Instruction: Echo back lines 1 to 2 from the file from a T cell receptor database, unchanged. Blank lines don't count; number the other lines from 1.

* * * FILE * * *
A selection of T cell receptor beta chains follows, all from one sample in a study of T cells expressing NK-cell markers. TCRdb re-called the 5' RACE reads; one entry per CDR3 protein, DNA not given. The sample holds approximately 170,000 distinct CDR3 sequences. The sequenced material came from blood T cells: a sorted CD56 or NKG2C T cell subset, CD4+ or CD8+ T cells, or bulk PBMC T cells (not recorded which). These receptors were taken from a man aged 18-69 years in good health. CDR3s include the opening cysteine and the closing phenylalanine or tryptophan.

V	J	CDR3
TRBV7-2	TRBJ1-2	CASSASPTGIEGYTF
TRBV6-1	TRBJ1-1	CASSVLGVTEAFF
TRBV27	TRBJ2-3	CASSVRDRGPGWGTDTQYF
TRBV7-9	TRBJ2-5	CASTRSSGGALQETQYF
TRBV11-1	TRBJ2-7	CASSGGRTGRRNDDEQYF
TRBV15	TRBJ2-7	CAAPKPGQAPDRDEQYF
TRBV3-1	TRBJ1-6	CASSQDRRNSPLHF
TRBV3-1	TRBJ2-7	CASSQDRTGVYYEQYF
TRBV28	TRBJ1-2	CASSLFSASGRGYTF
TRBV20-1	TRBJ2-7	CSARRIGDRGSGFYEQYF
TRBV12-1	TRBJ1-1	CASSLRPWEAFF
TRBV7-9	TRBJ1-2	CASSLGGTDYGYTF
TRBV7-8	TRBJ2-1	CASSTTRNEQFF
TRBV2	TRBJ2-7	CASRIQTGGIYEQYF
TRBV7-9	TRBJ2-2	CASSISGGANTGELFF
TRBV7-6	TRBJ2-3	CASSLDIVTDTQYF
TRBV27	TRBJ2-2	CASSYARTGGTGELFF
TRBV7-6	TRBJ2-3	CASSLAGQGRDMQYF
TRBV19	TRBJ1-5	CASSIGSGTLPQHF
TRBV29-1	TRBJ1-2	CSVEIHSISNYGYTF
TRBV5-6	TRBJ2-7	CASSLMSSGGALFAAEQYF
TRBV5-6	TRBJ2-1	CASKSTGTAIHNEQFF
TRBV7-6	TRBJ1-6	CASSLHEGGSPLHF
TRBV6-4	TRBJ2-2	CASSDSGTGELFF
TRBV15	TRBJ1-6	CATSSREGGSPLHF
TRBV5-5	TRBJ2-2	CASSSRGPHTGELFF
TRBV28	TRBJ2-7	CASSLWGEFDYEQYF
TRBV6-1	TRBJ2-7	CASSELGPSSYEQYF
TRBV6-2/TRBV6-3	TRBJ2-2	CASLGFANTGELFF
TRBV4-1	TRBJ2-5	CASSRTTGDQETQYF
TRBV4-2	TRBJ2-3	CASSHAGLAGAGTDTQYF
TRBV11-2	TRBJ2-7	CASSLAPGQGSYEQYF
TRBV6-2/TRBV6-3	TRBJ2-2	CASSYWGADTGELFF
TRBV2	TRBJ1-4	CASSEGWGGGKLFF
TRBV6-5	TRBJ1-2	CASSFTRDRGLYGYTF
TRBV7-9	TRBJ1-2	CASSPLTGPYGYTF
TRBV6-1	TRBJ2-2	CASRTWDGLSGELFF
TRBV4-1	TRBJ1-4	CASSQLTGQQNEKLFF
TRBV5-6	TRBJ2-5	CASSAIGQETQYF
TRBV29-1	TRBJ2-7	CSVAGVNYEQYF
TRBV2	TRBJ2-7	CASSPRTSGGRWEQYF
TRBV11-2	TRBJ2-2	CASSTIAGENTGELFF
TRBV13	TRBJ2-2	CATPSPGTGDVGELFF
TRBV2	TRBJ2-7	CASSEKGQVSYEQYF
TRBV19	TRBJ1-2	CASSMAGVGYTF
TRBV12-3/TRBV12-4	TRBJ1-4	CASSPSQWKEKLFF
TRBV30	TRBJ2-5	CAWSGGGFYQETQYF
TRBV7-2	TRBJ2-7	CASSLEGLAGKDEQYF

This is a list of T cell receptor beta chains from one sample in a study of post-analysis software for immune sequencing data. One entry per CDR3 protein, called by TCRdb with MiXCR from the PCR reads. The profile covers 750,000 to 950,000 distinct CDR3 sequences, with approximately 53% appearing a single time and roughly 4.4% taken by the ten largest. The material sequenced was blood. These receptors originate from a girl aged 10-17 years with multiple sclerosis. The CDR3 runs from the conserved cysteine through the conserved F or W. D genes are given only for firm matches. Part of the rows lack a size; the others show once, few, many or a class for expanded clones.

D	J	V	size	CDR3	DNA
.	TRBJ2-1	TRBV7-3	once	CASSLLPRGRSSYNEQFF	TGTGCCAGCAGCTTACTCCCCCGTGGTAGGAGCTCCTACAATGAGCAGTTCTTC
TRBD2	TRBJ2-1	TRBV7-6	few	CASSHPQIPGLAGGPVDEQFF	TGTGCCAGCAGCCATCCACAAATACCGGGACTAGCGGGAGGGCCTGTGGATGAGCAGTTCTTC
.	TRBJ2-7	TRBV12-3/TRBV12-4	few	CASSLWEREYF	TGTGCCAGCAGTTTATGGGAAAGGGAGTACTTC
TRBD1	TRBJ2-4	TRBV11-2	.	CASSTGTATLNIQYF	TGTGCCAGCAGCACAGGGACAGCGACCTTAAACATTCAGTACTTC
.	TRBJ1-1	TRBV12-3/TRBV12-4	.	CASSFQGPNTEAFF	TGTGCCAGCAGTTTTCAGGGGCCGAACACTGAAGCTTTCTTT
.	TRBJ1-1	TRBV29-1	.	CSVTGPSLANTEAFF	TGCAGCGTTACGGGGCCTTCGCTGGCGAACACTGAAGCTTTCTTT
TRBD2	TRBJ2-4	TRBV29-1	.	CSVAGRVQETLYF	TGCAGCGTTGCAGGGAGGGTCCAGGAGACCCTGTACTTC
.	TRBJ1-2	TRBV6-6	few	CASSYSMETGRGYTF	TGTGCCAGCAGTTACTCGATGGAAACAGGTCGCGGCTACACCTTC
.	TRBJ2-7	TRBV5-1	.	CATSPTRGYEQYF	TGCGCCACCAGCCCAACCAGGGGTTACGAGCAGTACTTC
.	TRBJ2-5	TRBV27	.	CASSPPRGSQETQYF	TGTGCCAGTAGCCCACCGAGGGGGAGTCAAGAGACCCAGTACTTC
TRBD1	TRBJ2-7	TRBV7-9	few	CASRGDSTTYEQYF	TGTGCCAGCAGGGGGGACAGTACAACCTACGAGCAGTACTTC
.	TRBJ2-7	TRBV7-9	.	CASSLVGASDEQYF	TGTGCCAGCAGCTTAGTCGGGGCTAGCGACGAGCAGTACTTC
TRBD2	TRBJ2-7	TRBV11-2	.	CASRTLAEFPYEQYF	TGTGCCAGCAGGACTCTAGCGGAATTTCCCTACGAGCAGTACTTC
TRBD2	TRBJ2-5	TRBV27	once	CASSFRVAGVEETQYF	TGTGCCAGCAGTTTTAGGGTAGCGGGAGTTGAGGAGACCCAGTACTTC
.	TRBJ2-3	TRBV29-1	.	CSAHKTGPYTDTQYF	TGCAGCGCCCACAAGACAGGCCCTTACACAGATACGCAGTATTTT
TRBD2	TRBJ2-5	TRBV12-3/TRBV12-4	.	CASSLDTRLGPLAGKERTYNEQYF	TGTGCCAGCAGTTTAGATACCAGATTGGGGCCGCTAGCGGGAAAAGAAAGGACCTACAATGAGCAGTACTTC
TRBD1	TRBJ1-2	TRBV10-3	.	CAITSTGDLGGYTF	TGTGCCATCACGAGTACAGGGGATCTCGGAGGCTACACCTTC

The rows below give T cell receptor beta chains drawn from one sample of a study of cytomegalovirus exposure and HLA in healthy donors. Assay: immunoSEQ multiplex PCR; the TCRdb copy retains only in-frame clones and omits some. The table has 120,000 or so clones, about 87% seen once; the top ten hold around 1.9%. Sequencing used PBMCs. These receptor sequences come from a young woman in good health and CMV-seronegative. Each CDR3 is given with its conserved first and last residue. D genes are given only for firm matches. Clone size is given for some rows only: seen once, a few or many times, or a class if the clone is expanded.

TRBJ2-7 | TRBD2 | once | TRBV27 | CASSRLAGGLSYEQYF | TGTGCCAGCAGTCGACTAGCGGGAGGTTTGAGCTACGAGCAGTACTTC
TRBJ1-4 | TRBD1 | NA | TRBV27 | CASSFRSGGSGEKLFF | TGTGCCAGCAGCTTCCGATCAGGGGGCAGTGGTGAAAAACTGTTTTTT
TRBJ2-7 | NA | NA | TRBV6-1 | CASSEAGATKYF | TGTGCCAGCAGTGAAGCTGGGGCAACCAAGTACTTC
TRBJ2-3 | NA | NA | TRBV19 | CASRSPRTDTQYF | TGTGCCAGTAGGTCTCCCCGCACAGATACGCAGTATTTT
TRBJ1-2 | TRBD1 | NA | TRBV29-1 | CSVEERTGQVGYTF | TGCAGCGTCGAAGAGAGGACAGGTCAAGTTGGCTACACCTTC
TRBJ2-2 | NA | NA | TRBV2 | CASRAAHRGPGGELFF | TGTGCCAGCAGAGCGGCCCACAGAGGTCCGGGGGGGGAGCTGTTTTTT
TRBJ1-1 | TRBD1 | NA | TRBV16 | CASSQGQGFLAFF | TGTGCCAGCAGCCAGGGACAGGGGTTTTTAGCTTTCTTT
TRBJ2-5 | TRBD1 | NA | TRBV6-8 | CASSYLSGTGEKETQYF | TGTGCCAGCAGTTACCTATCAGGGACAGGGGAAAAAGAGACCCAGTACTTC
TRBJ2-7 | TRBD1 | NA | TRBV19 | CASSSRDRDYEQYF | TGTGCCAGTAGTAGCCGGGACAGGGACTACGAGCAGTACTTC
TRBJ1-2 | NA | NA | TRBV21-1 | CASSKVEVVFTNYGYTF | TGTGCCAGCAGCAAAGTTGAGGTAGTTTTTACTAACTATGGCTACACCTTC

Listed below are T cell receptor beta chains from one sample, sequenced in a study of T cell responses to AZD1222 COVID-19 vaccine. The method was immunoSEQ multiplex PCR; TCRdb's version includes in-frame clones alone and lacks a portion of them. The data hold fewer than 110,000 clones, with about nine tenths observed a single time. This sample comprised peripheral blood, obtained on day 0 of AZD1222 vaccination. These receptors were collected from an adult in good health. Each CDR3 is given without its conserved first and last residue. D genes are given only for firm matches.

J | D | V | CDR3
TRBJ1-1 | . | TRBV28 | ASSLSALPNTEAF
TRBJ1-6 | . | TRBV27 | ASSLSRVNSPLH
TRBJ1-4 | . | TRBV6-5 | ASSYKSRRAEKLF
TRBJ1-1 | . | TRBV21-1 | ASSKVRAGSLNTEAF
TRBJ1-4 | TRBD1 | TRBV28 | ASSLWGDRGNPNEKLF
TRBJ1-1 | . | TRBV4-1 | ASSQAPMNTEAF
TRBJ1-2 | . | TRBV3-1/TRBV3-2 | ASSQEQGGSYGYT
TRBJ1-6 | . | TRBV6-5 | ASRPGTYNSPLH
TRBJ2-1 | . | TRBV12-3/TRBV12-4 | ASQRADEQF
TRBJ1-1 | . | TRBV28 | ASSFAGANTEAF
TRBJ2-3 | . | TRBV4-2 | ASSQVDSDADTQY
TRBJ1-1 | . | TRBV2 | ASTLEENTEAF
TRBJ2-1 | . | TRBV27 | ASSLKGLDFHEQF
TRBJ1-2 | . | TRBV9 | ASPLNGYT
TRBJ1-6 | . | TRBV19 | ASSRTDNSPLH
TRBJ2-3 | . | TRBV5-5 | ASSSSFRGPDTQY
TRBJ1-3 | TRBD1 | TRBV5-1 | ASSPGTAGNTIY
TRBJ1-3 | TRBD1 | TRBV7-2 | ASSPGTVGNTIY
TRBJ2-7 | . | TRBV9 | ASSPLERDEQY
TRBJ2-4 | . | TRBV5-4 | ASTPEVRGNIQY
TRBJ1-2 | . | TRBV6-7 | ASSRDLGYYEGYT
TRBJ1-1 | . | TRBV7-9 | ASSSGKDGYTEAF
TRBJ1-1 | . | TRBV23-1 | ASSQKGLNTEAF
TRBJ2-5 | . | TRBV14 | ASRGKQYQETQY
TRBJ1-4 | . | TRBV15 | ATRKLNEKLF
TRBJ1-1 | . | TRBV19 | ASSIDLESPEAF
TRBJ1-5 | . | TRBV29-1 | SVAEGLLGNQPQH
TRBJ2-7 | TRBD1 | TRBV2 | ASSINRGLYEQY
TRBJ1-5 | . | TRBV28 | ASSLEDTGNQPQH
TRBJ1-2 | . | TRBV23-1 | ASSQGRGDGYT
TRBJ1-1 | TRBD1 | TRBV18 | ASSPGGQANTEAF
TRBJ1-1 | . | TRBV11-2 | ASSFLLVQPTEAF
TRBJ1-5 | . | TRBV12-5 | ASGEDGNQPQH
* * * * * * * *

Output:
A selection of T cell receptor beta chains follows, all from one sample in a study of T cells expressing NK-cell markers. TCRdb re-called the 5' RACE reads; one entry per CDR3 protein, DNA not given. The sample holds approximately 170,000 distinct CDR3 sequences. The sequenced material came from blood T cells: a sorted CD56 or NKG2C T cell subset, CD4+ or CD8+ T cells, or bulk PBMC T cells (not recorded which). These receptors were taken from a man aged 18-69 years in good health. CDR3s include the opening cysteine and the closing phenylalanine or tryptophan.

V	J	CDR3